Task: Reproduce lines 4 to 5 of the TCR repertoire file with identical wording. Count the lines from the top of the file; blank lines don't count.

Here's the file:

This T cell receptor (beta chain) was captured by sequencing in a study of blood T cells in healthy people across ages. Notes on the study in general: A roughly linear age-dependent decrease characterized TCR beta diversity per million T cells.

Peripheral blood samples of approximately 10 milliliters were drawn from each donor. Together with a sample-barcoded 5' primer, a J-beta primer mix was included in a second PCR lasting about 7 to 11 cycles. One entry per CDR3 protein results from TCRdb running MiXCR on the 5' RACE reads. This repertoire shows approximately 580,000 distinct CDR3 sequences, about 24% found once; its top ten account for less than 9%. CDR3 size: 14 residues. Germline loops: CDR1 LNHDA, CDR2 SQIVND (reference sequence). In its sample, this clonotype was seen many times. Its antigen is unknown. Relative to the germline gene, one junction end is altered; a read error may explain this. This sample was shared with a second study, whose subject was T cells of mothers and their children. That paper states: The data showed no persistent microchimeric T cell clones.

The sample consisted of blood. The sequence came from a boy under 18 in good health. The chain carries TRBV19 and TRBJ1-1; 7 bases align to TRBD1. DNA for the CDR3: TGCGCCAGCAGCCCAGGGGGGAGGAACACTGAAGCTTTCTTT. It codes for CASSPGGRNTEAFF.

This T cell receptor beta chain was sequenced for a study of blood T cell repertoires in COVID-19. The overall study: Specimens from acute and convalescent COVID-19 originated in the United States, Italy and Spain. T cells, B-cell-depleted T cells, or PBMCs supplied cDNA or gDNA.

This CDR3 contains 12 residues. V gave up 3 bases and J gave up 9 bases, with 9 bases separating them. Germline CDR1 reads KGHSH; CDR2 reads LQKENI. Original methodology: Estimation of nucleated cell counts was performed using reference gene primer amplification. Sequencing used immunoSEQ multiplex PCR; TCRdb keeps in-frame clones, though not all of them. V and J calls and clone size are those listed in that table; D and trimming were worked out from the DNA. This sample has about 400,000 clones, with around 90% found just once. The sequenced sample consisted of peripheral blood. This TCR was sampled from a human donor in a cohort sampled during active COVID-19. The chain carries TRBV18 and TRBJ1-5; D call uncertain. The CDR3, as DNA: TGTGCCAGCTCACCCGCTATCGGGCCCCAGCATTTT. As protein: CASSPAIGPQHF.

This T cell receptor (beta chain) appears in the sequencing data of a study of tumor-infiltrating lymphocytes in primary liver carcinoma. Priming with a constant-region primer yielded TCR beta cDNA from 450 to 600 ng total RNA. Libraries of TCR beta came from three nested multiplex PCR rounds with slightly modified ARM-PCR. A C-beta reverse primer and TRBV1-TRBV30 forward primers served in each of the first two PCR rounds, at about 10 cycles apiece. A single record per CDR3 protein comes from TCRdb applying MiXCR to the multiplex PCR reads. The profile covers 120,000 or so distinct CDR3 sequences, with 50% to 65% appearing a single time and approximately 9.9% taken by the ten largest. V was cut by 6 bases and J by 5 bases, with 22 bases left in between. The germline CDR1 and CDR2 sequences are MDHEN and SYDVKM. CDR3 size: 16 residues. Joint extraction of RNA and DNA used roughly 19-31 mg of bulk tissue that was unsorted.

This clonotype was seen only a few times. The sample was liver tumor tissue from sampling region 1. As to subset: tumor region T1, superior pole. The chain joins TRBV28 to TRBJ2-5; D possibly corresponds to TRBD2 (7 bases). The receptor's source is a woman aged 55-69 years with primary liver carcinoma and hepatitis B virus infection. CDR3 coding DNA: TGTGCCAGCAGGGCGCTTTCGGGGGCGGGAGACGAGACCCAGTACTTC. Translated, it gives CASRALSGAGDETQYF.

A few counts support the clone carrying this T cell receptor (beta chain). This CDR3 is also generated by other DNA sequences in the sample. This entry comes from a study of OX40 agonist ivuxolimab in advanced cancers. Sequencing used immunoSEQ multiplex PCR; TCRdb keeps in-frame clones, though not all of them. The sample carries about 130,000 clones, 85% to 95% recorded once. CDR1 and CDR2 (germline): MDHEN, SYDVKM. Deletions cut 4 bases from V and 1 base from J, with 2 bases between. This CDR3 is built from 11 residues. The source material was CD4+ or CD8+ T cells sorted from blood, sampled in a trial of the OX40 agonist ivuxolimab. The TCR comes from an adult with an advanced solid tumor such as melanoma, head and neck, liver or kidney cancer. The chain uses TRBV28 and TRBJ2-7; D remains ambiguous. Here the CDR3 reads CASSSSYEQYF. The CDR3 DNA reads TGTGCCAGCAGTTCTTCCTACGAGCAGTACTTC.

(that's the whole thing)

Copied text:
This T cell receptor beta chain was sequenced for a study of blood T cell repertoires in COVID-19. The overall study: Specimens from acute and convalescent COVID-19 originated in the United States, Italy and Spain. T cells, B-cell-depleted T cells, or PBMCs supplied cDNA or gDNA.

This CDR3 contains 12 residues. V gave up 3 bases and J gave up 9 bases, with 9 bases separating them. Germline CDR1 reads KGHSH; CDR2 reads LQKENI. Original methodology: Estimation of nucleated cell counts was performed using reference gene primer amplification. Sequencing used immunoSEQ multiplex PCR; TCRdb keeps in-frame clones, though not all of them. V and J calls and clone size are those listed in that table; D and trimming were worked out from the DNA. This sample has about 400,000 clones, with around 90% found just once. The sequenced sample consisted of peripheral blood. This TCR was sampled from a human donor in a cohort sampled during active COVID-19. The chain carries TRBV18 and TRBJ1-5; D call uncertain. The CDR3, as DNA: TGTGCCAGCTCACCCGCTATCGGGCCCCAGCATTTT. As protein: CASSPAIGPQHF.